[Show abstract][Hide abstract] ABSTRACT: Entomological studies conducted on the island of Bioko and the mainland province, Río Muni, in Equatorial Guinea provided baseline data for a pilot malaria control program. The main species collected resting in houses at low density were Anopheles gambiae s.l. Giles and Anopheles funestus Giles. An. gambiae s.l. density increased during the rainy season, whereas An. funestus populations remained stable during both dry and wet seasons. Both species tended to be endophilic and were not collected resting or biting outdoors. Overall, delayed sporozoite rates were about 10% for both species and were highest in the dry season. An. gambiae s.l. from the mainland showed resistance to 4% DDT, but the island population was still susceptible. All populations were completely susceptible to 5% malathion and 0.025% deltamethrin.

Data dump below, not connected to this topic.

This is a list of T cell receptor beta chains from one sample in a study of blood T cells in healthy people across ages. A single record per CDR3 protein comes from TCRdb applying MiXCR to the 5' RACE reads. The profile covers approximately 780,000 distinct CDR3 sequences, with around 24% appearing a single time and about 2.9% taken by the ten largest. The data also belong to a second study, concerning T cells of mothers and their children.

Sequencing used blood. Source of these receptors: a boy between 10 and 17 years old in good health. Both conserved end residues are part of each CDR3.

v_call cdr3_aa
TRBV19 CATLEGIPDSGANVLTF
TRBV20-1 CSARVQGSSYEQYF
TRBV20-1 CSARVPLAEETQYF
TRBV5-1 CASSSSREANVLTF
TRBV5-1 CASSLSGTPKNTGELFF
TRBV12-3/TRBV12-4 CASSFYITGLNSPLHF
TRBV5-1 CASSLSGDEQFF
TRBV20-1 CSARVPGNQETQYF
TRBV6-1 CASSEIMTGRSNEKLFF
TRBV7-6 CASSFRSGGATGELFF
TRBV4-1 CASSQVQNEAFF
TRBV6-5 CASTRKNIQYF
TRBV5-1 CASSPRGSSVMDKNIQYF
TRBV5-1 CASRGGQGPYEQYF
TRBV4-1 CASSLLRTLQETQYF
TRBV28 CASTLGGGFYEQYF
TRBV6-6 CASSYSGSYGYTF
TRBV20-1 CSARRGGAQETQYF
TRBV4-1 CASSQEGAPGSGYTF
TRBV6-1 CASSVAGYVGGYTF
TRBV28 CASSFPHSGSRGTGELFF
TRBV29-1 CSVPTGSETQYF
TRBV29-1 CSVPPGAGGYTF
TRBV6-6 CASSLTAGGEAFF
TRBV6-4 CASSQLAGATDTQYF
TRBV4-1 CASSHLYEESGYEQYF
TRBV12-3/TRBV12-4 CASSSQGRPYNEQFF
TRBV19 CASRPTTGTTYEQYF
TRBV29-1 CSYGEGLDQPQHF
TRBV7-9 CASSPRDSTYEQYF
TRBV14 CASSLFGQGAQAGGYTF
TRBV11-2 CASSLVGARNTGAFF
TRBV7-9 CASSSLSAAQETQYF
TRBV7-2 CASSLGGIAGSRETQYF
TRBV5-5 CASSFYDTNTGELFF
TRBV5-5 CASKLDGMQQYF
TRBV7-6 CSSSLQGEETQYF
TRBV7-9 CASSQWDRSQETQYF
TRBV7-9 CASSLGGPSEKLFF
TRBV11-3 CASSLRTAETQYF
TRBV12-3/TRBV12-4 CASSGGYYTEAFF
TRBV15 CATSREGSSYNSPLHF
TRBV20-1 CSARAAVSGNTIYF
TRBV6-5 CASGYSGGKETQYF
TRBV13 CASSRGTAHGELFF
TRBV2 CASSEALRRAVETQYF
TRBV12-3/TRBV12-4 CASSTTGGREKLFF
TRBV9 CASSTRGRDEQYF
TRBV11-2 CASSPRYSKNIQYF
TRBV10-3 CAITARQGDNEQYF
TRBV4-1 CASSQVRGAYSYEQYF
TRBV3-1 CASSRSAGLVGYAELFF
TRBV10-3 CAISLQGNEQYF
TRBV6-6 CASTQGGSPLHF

Journal of Medical Entomology 06/1993; 30(3):622-4. DOI:10.1093/jmedent/30.3.622 · 1.95 Impact Factor